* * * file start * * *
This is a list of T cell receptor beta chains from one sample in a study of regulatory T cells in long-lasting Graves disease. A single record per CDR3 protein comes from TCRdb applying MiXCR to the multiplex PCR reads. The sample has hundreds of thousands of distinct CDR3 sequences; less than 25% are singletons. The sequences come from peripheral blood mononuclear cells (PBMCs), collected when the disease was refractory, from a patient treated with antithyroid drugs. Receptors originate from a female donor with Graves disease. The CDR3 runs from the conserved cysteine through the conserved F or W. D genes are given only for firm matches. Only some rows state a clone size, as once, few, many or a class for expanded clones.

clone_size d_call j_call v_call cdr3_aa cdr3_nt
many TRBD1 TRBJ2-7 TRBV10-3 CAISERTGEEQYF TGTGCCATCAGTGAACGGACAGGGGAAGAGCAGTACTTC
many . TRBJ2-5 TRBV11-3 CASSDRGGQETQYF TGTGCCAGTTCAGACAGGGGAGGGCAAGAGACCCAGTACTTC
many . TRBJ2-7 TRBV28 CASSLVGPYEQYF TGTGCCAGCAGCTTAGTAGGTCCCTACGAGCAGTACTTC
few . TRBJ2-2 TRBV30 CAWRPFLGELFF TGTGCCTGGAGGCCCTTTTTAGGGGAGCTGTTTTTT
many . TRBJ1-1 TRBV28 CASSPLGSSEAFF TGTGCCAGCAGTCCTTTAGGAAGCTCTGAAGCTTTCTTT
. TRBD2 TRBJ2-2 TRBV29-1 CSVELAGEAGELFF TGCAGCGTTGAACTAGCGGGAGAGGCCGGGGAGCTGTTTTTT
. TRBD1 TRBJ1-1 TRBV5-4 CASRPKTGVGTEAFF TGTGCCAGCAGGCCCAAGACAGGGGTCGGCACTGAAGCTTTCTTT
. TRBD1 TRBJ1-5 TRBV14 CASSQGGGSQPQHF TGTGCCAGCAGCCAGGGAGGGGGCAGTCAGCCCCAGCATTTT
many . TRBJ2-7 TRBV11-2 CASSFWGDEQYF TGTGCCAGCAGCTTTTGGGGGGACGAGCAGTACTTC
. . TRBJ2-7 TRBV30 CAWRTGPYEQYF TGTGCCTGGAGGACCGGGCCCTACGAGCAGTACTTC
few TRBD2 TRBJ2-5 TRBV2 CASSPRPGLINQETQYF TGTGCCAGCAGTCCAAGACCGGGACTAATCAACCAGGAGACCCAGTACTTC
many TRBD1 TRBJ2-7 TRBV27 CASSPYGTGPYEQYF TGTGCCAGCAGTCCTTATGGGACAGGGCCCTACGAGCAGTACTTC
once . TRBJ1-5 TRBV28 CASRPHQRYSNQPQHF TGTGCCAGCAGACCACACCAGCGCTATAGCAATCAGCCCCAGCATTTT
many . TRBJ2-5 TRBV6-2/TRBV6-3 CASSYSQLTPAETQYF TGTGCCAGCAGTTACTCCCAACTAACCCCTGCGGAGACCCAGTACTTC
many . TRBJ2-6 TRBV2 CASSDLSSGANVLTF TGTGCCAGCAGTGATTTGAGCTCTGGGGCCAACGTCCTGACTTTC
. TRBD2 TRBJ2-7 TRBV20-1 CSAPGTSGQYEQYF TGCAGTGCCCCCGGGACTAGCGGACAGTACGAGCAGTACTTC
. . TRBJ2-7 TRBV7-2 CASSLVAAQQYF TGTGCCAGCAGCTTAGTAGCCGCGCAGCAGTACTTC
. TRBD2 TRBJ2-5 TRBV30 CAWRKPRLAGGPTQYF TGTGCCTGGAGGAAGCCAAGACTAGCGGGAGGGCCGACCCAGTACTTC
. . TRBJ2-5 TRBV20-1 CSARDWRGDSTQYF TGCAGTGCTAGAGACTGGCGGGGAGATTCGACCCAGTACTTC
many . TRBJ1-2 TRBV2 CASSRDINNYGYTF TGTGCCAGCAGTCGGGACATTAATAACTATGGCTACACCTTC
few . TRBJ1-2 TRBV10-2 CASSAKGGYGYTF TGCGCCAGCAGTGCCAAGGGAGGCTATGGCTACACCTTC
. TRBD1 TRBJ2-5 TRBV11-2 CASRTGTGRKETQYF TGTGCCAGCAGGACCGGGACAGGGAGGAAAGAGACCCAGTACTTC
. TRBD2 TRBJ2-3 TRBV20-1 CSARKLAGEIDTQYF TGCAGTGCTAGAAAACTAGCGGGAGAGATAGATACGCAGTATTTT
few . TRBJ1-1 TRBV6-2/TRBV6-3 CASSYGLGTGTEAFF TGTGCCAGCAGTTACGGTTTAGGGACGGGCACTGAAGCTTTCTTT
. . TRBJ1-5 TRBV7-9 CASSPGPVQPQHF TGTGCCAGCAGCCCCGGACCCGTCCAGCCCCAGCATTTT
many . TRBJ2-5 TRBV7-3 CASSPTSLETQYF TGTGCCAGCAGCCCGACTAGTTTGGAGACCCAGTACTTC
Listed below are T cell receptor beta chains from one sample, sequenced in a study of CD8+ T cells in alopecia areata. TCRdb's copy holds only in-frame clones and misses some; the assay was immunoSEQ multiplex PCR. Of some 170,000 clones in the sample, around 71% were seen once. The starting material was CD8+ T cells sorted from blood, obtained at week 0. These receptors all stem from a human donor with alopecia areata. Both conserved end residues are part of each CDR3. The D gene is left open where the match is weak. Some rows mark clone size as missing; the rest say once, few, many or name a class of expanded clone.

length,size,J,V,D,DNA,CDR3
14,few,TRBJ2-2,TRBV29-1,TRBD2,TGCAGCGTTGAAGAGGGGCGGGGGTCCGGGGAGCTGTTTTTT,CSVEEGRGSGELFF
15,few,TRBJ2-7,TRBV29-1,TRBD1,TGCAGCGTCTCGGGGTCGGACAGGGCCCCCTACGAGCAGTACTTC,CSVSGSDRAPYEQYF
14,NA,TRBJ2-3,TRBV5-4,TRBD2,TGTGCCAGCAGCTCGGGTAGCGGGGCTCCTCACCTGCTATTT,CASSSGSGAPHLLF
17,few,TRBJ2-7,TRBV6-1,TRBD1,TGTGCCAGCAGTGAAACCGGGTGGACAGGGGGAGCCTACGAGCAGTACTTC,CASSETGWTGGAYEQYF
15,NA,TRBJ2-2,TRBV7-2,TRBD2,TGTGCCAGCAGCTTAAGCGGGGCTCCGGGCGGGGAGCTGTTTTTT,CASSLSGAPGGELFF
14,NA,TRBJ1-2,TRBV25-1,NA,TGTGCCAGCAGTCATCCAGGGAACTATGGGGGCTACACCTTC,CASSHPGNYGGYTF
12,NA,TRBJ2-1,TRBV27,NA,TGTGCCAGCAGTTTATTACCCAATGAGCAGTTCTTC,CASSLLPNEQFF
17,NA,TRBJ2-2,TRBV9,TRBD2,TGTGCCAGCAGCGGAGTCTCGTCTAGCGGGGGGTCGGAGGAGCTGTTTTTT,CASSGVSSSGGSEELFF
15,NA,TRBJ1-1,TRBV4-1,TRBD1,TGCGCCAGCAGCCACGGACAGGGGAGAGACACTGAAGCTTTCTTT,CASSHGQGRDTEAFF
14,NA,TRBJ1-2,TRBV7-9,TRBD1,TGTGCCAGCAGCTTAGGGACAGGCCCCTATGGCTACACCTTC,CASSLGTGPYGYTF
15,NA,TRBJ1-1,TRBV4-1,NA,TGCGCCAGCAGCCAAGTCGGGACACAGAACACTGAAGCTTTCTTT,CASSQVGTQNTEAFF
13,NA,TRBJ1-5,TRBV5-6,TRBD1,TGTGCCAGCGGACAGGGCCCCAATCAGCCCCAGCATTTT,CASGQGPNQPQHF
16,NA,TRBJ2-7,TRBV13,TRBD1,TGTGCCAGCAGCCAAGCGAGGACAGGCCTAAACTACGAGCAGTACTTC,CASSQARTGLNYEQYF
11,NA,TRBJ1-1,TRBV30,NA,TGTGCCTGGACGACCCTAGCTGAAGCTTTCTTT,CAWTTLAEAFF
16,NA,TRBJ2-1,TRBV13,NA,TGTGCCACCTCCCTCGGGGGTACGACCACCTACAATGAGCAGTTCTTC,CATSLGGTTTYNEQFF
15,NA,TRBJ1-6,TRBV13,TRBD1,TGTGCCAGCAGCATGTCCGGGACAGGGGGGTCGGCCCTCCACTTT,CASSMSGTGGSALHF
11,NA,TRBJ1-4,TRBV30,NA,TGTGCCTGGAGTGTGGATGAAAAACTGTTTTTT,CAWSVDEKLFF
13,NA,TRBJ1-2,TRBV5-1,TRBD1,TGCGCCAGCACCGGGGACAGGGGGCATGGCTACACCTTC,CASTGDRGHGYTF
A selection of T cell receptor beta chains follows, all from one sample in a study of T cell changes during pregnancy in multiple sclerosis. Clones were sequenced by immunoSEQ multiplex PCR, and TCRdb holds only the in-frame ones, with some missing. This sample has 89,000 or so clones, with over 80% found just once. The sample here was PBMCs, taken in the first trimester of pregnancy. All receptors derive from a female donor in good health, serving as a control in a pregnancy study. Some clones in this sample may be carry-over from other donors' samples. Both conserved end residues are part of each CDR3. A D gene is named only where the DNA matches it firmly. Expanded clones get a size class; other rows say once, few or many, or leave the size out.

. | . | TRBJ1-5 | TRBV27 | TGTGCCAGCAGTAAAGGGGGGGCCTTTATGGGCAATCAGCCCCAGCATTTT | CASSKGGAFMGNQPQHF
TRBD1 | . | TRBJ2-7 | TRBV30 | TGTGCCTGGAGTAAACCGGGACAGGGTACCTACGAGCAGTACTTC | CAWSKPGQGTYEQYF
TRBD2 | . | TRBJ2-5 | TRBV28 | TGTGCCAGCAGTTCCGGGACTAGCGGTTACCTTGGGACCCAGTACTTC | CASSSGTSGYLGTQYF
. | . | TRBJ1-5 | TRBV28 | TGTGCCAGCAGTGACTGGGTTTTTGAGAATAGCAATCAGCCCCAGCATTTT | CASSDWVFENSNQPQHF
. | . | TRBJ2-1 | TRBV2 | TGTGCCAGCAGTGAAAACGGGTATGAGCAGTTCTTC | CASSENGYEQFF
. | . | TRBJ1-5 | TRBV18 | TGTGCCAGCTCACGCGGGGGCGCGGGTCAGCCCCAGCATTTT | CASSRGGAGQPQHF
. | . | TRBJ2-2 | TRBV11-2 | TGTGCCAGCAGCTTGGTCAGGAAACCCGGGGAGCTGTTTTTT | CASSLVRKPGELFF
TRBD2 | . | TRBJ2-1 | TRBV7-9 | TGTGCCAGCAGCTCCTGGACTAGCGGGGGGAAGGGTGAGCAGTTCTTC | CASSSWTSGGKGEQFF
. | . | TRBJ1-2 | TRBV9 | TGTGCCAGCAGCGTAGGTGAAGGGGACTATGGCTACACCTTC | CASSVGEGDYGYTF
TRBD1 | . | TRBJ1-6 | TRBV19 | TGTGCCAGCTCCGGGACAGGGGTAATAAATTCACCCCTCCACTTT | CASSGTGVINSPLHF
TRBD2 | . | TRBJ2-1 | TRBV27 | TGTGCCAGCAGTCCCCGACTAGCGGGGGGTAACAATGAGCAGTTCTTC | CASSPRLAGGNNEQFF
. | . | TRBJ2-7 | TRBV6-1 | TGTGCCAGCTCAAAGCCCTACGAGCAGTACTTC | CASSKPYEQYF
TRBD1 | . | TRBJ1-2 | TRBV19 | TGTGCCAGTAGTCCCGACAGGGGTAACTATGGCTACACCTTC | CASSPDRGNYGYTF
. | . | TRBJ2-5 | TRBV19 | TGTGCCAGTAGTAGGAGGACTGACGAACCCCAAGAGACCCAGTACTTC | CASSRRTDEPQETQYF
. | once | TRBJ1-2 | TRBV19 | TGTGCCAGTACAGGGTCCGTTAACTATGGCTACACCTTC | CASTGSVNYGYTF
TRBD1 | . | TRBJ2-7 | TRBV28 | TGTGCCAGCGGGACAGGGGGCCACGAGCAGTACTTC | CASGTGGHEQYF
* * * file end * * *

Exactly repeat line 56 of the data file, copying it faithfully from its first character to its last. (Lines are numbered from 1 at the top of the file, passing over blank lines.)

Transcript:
. | . | TRBJ2-2 | TRBV11-2 | TGTGCCAGCAGCTTGGTCAGGAAACCCGGGGAGCTGTTTTTT | CASSLVRKPGELFF